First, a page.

The Fables of Ęsop

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Frederick Warne and Company, 1866 - 264 pages
 

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Page 141 - There is some soul of goodness in things evil, Would men observingly distil it out...
Page 183 - There is a tide in the affairs of men, Which, taken at the flood, leads on to fortune ; Omitted, all the voyage of their life Is bound in shallows, and in miseries. On such a full sea are we now afloat; And we must take the current when it serves, Or lose our ventures.
Page 133 - With shining ringlets the smooth ivory neck. Love in these labyrinths his slaves detains, And mighty hearts are held in slender chains. With hairy springes we the birds betray, Slight lines of hair surprise the finny prey, Fair tresses man's imperial race ensnare, And beauty draws us with a single hair.
Page 211 - Thro' weary life this lesson learn, That man was made to mourn. Many and sharp the numerous ills Inwoven with our frame! More pointed still We make ourselves, Regret, remorse, and shame! And man, whose heaven-erected face The smiles of love adorn, Man's inhumanity to man Makes countless thousands mourn...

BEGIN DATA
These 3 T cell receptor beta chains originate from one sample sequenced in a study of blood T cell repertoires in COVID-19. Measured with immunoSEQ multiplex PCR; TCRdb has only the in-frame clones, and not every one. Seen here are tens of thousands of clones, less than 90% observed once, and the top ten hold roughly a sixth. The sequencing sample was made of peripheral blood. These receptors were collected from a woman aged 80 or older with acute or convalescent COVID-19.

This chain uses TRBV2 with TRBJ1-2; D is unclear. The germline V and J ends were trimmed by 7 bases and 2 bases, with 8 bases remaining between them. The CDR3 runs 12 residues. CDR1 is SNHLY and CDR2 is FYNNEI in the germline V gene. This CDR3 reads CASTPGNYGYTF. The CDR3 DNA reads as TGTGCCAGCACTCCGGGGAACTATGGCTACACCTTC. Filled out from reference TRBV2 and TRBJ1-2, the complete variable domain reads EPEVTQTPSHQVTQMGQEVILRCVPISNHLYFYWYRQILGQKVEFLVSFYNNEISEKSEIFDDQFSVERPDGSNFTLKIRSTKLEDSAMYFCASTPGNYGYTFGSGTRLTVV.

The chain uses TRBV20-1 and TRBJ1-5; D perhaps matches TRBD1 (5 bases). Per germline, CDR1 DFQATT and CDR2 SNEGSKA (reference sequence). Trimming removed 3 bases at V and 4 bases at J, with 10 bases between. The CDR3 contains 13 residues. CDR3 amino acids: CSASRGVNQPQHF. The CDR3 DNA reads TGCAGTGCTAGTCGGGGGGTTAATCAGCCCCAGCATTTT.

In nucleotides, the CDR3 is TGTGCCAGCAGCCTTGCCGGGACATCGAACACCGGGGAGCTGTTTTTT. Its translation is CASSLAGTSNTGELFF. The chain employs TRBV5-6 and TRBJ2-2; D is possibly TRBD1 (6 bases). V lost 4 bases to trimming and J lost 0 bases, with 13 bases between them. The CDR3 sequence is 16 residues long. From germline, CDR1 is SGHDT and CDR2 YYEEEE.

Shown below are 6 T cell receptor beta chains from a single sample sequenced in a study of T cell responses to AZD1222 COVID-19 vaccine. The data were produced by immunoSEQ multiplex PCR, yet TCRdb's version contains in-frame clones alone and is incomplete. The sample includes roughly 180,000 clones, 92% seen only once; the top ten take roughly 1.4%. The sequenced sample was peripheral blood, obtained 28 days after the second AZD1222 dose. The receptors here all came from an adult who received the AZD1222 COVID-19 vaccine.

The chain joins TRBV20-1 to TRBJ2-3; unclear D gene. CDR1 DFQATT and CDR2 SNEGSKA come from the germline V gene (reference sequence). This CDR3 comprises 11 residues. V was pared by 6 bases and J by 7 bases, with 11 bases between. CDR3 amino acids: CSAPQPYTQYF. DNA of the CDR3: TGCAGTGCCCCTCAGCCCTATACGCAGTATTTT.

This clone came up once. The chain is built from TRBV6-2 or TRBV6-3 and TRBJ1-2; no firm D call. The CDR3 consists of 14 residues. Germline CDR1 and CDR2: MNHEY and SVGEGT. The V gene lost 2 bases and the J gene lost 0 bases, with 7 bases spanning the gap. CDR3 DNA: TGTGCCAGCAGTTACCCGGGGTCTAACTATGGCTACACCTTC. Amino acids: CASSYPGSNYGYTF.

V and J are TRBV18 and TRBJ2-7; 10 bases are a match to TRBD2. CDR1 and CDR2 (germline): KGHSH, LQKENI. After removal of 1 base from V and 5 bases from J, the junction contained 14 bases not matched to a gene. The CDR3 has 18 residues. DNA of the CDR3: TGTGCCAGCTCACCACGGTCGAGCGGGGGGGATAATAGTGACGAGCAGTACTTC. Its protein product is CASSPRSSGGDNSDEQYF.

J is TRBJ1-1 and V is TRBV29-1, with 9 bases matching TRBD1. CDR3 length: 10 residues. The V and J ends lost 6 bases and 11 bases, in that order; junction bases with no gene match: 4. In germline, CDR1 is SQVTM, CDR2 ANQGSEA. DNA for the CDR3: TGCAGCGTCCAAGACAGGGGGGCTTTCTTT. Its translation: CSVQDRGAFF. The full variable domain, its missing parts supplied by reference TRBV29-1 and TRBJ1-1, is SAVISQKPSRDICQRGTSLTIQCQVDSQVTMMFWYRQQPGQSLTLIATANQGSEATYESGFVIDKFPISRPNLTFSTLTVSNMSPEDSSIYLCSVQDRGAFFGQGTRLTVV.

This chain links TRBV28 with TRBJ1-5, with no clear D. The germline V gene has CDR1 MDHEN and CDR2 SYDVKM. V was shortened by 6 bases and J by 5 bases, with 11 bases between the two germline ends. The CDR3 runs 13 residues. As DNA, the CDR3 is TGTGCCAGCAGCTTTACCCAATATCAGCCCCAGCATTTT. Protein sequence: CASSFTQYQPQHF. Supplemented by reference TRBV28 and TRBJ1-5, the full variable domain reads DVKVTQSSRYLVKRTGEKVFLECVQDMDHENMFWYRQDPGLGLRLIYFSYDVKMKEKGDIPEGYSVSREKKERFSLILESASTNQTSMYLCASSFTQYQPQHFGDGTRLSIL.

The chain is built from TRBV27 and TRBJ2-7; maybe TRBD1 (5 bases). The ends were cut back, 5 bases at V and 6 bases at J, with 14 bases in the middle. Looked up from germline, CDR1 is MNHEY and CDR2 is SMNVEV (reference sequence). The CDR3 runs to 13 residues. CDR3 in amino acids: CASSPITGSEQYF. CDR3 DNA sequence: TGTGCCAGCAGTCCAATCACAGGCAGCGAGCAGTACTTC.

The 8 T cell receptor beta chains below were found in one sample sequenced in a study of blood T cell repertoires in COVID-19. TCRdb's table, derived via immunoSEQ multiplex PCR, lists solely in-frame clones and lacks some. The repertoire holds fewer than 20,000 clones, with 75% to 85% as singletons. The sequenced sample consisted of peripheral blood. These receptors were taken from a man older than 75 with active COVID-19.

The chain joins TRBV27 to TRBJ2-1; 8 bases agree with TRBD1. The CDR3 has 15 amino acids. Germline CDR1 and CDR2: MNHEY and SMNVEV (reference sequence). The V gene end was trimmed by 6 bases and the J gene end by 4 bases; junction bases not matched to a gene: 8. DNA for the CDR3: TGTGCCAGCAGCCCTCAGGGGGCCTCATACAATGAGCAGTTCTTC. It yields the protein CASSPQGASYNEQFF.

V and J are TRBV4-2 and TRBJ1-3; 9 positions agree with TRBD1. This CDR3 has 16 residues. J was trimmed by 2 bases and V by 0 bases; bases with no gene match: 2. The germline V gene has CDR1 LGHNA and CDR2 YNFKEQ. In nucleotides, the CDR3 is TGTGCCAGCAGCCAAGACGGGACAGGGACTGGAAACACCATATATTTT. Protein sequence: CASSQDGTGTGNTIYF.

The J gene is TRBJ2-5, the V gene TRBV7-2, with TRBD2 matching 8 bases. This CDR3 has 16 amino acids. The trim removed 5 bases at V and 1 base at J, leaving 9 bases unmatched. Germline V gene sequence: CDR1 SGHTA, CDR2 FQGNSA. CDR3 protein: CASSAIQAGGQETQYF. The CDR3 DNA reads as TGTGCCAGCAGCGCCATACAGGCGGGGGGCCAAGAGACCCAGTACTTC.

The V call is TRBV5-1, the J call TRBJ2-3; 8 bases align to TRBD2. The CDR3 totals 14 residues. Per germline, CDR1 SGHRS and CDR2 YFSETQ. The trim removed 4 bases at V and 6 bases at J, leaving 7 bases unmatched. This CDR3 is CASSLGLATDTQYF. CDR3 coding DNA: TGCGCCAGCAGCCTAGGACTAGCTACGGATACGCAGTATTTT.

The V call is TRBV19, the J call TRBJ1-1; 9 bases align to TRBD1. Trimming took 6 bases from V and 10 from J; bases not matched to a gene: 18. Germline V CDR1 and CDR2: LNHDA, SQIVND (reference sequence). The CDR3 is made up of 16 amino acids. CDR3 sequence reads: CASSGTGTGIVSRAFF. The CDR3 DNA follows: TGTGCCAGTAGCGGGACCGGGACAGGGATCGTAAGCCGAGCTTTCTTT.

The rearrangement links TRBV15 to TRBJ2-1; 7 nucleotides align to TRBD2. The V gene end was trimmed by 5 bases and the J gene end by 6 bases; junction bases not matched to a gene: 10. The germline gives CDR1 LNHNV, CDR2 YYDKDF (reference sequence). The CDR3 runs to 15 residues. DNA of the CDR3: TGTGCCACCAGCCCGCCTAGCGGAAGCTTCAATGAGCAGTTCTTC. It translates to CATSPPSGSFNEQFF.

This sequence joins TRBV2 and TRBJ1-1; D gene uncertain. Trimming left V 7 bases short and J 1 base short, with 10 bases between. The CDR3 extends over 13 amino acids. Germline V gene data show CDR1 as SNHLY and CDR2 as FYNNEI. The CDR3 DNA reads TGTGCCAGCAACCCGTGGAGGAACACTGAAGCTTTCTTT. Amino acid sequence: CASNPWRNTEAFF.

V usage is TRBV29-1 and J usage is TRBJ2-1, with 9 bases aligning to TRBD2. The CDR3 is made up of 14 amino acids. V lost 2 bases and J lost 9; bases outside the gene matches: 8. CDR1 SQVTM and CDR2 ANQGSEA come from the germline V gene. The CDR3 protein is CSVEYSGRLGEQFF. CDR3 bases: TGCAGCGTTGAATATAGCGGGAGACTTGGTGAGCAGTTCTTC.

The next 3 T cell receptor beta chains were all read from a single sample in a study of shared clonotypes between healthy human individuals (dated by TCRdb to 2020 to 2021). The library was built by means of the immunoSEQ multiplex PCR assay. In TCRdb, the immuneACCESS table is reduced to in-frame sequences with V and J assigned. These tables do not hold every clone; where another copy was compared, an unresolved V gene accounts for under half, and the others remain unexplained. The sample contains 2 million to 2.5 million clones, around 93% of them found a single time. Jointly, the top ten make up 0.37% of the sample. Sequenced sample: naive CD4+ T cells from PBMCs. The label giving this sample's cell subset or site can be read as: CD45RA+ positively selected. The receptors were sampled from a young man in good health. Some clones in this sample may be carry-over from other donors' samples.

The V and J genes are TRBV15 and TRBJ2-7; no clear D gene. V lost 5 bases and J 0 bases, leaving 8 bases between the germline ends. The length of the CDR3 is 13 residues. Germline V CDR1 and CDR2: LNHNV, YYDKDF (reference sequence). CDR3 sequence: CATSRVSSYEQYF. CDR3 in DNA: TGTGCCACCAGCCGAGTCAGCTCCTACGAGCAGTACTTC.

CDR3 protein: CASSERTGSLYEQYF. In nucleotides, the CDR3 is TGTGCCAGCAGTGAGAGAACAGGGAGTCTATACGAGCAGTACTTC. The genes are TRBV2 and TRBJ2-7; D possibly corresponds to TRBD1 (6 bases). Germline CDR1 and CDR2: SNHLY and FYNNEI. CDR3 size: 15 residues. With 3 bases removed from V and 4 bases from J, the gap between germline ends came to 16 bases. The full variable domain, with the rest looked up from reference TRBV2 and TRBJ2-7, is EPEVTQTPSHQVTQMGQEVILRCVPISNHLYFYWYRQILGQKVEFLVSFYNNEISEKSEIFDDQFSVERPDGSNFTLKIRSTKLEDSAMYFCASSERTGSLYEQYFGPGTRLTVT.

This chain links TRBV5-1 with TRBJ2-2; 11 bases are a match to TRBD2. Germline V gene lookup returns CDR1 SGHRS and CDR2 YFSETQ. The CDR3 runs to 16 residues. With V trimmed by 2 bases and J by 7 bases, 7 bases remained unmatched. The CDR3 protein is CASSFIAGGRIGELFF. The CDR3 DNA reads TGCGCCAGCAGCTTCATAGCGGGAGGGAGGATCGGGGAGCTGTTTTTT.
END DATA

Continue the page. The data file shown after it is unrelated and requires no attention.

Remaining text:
Page 74 - She, who ne'er answers till a husband cools, Or, if she rules him, never shows she rules; Charms by accepting, by submitting sways, Yet has her humour most, when she obeys...
Page 172 - The mind is its own place, and in itself Can make a heav'n of hell, a hell of heav'n.
Page 22 - Tis true she bounded by and tripped so light, They had not time to take a steady sight; For truth has such a face and such a mien As to be loved needs only to be seen.
Page 176 - Lurk'd in her hand, and mourn'd his captive Queen: He springs to Vengeance with an eager pace, And falls like thunder on the prostrate Ace. The nymph exulting fills with shouts the sky; The walls, the woods, and long canals reply. 100 Oh thoughtless mortals! ever blind to fate, Too soon dejected, and too soon elate.
Page 67 - Know, villains, when such paltry slaves presume To mix in treason, if the plot succeeds, They're thrown neglected by ; but, if it fails, They're sure to die like dogs, as you shall do. Here, take these factious monsters, drag them forth To sudden death...
Page 240 - And that which should accompany old age, As honour, love, obedience, troops of friends, I must not look to have ; but, in their stead, Curses, not loud but deep, mouth-honour, breath, Which the poor heart would fain deny, and dare not.

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